Mercedes B-class Electric Drive: Built for Americans

By · September 18, 2013

Mercedes B-class Electric Drive

Mercedes B-class Electric Drive

When it was introduced two years ago, the current generation of the Mercedes B-class was supposed to get a plug-in hybrid version. It quickly disappeared, but last year in Paris, suddenly there was the concept of an electric B-class. It's shown up again at the current 2013 Frankfurt Motor Show, looking much more like a regular production model. So it was time to ask a few questions.

It won't be available before late 2014 or early 2015, but the spokesperson I spoke with in Frankfurt quickly added that it will be available at the end of next Spring in America. WHAT? What's this stupid idea that Americans should be served first?

The new Mercedes S-class is available now in Germany, but it won't be available to Americans before next year. Just like Europeans had to wait more than six months after Americans to get a Chevrolet Volt or a Tesla Model S. It's simply a part of the normal functioning of the universe that when a new car is launched, it's first available in its manufacturer's home market before exports begin.

Mercedes B-class Electric Drive

Mercedes B-class Electric Drive

Me thinks there is something highly unusual here. Mercedes doesn't give a clear explanation for this situation, but there's an obvious reason: Californian regulation. Mercedes wants to be compliant, but there's more to the story since the car will be available everywhere in the U.S. as well as in several European countries.

The electric B-class has a little bit of American blood in its veins. The motor and battery will be supplied by Tesla Motors. Some people may see that as a good thing, but traditional Mercedes fans will see it as shameful. When Mercedes greets its stand's visitors at the Frankfurt Motor Show by saying it is the inventor of the automobile, it shouldn't have to get any engineering from an outside company.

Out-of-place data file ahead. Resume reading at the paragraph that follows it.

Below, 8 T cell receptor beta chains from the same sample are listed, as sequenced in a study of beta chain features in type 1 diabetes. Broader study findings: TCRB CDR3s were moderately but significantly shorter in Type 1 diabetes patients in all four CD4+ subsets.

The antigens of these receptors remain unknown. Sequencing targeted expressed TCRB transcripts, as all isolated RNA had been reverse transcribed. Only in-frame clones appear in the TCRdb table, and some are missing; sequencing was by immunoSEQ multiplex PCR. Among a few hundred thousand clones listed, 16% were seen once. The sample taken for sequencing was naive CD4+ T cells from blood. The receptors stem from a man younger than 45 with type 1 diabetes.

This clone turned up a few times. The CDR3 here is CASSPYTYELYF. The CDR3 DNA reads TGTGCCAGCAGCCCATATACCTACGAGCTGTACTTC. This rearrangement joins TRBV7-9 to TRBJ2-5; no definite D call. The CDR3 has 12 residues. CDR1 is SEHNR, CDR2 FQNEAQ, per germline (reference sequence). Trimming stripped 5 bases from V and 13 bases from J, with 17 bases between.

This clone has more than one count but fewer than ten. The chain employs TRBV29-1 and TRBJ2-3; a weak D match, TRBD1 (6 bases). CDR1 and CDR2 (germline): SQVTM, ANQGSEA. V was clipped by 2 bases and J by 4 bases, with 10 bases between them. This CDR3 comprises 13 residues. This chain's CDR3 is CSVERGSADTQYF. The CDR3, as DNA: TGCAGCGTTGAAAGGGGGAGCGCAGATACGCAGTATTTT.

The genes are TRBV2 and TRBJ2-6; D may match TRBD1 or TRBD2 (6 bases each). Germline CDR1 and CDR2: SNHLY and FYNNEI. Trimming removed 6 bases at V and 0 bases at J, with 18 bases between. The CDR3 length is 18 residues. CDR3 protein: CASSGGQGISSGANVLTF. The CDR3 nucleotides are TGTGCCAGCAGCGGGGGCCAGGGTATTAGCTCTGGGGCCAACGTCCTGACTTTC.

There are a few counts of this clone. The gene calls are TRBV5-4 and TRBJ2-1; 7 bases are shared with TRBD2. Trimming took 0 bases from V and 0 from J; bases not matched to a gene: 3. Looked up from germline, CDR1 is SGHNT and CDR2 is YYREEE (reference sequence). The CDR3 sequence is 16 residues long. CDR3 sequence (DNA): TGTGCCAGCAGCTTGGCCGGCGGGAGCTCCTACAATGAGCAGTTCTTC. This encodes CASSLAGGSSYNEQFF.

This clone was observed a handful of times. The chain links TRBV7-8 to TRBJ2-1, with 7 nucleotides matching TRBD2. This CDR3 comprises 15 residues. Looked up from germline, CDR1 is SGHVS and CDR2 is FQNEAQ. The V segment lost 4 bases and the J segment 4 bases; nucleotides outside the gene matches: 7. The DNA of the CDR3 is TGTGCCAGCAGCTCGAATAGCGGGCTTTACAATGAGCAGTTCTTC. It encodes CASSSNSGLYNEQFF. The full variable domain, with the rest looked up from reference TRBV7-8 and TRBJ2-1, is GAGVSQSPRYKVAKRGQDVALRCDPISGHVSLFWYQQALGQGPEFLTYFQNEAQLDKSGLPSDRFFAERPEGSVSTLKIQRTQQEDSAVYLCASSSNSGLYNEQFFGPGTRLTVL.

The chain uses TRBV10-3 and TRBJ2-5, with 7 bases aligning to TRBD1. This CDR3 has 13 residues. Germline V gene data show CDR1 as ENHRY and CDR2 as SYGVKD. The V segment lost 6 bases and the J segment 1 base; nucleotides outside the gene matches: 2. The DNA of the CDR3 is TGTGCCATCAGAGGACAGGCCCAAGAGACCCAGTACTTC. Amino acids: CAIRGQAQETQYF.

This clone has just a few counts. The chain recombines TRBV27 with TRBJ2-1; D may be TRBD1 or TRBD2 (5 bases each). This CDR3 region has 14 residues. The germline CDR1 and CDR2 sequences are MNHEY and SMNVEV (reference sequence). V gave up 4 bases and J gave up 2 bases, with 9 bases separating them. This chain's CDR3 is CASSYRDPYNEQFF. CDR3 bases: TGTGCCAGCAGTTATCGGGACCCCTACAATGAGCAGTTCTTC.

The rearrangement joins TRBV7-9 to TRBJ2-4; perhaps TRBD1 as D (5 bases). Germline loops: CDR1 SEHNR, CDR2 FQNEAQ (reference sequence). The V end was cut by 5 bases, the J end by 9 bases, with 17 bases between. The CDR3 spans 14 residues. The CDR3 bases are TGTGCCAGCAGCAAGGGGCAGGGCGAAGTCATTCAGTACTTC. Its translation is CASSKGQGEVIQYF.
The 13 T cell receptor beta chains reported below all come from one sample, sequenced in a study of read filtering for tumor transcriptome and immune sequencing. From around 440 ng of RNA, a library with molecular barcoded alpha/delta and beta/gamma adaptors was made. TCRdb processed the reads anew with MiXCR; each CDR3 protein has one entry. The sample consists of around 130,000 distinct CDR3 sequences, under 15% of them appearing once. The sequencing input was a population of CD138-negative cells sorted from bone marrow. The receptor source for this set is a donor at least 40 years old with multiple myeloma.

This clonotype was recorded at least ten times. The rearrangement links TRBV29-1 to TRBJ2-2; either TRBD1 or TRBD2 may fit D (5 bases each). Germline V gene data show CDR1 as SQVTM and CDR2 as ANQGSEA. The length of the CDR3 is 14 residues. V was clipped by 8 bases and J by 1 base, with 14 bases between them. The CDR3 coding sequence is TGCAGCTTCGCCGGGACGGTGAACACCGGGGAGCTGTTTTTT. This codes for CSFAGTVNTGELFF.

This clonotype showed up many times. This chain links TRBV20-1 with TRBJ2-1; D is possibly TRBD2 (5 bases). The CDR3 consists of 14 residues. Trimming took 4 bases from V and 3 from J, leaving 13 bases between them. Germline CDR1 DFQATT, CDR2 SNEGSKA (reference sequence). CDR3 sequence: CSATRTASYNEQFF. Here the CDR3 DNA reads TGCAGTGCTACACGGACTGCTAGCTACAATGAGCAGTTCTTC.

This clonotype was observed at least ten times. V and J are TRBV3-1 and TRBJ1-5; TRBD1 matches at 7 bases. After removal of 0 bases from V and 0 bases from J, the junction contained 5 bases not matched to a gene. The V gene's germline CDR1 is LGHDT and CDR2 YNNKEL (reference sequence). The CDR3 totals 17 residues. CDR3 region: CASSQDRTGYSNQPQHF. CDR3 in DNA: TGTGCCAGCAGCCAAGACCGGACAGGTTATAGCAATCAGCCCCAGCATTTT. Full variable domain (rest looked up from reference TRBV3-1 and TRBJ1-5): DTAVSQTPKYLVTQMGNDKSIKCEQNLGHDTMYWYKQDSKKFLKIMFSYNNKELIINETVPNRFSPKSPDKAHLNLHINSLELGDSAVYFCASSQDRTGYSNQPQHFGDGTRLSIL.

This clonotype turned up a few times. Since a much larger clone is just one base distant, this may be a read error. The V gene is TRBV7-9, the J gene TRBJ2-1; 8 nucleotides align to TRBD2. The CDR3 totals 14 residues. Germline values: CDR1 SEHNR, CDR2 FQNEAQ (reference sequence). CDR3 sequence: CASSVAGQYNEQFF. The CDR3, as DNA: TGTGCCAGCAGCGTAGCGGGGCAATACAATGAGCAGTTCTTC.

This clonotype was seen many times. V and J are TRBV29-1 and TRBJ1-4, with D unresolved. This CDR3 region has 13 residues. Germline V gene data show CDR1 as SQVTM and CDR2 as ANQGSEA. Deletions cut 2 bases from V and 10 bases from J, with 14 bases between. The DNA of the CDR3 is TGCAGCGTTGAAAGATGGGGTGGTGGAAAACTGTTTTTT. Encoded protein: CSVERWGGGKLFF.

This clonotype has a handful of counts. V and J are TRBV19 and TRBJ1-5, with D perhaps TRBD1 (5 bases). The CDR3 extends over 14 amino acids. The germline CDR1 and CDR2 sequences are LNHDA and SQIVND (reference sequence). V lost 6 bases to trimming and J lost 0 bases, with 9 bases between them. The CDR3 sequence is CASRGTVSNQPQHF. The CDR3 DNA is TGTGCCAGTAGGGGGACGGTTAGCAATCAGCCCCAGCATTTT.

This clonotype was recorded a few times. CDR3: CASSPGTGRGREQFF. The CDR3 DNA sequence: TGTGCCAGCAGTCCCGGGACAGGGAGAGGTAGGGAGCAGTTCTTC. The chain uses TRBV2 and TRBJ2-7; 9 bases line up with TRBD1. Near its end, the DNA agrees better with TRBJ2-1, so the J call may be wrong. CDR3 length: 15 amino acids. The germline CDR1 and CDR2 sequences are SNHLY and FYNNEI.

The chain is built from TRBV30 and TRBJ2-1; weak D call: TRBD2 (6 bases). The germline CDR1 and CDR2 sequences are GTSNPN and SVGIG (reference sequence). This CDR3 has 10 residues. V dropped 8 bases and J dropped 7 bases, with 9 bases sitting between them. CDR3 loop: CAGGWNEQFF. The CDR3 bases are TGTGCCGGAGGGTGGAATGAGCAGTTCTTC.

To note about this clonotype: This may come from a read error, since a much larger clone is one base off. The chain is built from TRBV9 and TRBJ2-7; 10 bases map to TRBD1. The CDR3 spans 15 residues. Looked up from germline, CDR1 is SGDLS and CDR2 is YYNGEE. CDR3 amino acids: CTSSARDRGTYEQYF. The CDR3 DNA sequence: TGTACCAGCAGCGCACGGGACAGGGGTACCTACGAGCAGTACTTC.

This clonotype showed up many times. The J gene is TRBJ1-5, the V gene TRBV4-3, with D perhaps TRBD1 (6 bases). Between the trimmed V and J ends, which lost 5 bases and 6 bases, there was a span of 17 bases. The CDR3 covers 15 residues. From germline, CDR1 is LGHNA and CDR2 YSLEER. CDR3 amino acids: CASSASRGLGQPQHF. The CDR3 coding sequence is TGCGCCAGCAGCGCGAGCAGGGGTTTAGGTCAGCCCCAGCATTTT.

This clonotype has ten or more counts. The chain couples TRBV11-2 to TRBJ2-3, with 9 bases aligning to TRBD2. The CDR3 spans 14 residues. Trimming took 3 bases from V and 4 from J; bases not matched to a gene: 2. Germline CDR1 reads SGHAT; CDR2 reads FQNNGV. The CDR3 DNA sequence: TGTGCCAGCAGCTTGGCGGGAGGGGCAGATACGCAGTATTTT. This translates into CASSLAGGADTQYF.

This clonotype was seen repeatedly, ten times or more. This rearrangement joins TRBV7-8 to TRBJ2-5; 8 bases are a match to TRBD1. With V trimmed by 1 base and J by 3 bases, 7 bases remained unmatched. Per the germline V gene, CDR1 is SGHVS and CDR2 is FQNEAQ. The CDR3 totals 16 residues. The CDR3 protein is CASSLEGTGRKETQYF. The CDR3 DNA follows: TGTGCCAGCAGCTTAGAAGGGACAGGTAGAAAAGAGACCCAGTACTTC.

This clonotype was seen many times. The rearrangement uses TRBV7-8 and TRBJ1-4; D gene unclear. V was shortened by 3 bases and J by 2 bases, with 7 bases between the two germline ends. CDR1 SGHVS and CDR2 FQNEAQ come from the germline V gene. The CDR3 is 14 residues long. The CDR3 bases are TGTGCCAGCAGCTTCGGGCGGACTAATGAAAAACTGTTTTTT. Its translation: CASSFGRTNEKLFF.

The electric Smart shows how things are done. The first generation was developed by British firm Zytek. That company also helped on the second generation, which used a battery supplied by Tesla Motors. But the third generation, the first to actually be sold, is a true Daimler product. Its batteries and motor are built by Mercedes or partners under its control. Or could it be that this electric B-class will be superior to the competition thanks to Tesla components? Mercedes doesn't give a full spec sheet yet, only provisional figures with the 0 to 60 mph in 7.9 seconds and a 115 miles range in "US City driving." Acceleration is better than the Nissan LEAF, but not the range.

Mercedes B-class Electric Drive

Mercedes B-class Electric Drive

At least, the B-class is a great car. It's about the same length as a LEAF, but it's a bit taller and wider to make it roomy inside. The diesel B-class is quite popular as a taxi. Chassis engineers have also done a great job. The battery pack sits below the floor, and the big trunk is exactly the same as in the gas version. The cargo space is much larger than the Leaf's, and is possibly the car's best asset. Fit and finish are above average, with a stronger feeling of luxury than in Tesla Model S. The door panels look cheap in the Tesla sedan, not in the B-class. Charging will be slow, with Mercedes saying that two hours at 240V will give 60 miles of range (it's probably with 32 amps), and the car won't be inexpensive with complete drivetrains shipped from California to Germany.